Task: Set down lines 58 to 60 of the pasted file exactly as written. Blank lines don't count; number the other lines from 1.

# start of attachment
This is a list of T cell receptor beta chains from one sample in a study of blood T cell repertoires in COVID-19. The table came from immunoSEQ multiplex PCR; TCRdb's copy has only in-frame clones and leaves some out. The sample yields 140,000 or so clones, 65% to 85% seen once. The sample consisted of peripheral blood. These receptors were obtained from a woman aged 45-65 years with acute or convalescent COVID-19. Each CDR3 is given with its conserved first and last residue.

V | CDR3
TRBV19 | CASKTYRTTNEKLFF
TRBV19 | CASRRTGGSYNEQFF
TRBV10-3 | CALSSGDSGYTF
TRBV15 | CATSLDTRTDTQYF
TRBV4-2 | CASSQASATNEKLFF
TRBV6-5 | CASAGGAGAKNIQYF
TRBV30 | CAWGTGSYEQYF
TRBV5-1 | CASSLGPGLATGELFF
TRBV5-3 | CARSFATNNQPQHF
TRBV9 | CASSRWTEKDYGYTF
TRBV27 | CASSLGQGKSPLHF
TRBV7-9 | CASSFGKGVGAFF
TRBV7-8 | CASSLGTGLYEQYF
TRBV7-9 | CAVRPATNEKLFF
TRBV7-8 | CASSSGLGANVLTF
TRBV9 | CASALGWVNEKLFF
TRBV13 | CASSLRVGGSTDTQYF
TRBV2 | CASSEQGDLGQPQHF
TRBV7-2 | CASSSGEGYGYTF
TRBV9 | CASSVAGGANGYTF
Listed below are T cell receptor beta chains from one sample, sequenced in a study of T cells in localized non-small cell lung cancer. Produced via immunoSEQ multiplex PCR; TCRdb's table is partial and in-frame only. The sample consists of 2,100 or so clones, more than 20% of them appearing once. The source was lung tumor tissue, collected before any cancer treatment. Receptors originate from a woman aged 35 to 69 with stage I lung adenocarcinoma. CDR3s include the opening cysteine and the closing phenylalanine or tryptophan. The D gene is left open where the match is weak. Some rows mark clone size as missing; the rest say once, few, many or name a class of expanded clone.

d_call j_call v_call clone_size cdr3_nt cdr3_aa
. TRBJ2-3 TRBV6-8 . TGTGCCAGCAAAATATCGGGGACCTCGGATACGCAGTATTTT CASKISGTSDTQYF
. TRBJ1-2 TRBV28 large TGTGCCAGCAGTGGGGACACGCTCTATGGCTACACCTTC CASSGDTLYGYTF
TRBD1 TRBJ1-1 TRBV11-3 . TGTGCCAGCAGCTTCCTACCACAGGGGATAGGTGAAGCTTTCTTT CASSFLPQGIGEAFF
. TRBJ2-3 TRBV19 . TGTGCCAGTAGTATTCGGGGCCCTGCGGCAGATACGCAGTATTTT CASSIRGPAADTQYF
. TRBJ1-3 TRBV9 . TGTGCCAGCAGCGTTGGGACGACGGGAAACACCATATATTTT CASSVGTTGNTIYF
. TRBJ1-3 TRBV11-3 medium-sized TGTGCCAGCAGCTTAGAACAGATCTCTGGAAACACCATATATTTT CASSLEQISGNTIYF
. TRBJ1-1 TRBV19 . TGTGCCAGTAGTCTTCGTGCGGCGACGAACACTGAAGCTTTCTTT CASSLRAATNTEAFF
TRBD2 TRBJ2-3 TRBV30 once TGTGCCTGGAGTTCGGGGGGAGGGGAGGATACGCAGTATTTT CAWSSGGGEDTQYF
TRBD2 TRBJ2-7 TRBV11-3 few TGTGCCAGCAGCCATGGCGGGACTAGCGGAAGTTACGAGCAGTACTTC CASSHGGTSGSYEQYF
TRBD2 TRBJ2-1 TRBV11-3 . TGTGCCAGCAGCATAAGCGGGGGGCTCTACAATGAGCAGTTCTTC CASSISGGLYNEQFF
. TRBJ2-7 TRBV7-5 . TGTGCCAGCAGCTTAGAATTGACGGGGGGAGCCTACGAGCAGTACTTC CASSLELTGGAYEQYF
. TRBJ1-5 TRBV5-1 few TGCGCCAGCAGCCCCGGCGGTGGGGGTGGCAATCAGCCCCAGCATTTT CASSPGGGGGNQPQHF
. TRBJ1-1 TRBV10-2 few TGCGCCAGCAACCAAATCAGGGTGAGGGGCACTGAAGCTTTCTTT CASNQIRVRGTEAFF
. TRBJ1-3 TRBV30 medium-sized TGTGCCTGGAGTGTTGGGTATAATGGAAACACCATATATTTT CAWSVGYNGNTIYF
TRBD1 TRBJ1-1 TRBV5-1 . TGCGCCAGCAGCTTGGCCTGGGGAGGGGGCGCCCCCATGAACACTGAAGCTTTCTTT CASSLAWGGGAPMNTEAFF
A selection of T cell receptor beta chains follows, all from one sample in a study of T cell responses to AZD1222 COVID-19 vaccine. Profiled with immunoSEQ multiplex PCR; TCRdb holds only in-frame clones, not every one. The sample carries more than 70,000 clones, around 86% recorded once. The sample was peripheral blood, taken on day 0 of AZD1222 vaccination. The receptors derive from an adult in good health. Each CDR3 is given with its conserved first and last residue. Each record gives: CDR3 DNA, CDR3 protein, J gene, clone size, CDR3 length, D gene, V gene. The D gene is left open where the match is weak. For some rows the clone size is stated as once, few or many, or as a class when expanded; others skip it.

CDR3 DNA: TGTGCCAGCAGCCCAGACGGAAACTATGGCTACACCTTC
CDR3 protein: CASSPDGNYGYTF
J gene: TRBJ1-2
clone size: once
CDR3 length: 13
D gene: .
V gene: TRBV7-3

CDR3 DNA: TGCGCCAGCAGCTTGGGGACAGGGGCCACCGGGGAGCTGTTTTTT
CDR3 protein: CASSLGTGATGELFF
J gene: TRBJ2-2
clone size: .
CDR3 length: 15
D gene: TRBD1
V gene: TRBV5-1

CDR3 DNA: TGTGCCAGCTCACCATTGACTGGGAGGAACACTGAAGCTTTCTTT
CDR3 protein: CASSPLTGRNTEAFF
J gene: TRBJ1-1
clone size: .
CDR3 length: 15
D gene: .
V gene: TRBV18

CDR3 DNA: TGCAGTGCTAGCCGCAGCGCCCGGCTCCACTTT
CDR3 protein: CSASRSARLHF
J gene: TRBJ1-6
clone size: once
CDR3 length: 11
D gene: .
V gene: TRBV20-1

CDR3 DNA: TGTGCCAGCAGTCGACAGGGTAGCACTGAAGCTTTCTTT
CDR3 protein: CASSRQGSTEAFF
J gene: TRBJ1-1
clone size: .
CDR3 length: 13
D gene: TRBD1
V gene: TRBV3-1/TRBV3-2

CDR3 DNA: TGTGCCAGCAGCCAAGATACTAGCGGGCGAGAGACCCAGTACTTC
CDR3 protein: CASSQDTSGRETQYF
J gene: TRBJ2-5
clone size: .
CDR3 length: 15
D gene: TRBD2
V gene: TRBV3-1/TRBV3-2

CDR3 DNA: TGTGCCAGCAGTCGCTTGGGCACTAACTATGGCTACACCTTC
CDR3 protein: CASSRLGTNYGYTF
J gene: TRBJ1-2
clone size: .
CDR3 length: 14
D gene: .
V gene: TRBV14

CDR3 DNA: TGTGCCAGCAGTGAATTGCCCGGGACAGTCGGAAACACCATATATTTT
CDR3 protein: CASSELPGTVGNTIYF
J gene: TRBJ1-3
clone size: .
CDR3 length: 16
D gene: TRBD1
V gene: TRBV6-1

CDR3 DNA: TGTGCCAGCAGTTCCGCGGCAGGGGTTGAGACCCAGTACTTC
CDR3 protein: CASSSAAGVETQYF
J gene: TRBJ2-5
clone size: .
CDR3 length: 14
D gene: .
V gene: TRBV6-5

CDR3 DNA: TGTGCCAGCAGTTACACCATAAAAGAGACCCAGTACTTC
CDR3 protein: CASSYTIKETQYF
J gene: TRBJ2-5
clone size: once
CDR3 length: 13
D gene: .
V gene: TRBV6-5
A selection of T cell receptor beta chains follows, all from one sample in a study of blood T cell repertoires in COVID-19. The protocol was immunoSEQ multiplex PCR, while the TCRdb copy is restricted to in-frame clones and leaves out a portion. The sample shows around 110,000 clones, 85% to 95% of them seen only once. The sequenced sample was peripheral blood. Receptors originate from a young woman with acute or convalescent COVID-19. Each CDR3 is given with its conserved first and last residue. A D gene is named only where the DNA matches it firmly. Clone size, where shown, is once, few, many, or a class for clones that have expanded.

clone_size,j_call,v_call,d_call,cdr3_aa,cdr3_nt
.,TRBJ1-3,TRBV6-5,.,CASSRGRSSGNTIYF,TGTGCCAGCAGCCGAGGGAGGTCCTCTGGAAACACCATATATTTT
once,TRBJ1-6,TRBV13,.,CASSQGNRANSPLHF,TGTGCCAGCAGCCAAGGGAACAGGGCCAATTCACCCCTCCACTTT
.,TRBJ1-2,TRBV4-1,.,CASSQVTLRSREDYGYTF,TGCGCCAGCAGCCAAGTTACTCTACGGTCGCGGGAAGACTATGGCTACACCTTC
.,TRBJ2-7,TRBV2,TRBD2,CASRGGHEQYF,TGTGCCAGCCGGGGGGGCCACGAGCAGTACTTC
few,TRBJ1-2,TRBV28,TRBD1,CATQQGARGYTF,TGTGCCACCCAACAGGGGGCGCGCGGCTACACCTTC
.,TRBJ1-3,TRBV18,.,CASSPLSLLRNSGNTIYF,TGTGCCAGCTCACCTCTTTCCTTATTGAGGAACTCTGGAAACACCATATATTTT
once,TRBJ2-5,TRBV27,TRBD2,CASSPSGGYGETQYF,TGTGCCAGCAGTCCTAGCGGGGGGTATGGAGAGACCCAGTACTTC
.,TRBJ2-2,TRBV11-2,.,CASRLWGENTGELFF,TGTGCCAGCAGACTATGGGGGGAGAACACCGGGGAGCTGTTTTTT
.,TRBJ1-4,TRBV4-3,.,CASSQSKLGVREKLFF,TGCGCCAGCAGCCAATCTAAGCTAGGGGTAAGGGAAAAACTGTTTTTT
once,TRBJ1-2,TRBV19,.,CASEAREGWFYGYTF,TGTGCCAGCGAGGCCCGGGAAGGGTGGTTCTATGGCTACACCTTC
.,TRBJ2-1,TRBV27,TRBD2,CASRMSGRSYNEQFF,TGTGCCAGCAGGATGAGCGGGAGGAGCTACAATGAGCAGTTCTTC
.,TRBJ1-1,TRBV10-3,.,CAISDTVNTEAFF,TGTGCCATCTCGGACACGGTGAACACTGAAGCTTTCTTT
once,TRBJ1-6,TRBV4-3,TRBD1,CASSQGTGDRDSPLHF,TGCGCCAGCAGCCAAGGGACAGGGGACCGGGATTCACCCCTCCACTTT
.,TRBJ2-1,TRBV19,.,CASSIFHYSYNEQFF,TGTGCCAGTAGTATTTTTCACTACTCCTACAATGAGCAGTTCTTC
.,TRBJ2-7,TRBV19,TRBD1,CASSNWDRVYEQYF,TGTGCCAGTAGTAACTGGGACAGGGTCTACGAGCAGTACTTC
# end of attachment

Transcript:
clone size: .
CDR3 length: 15
D gene: .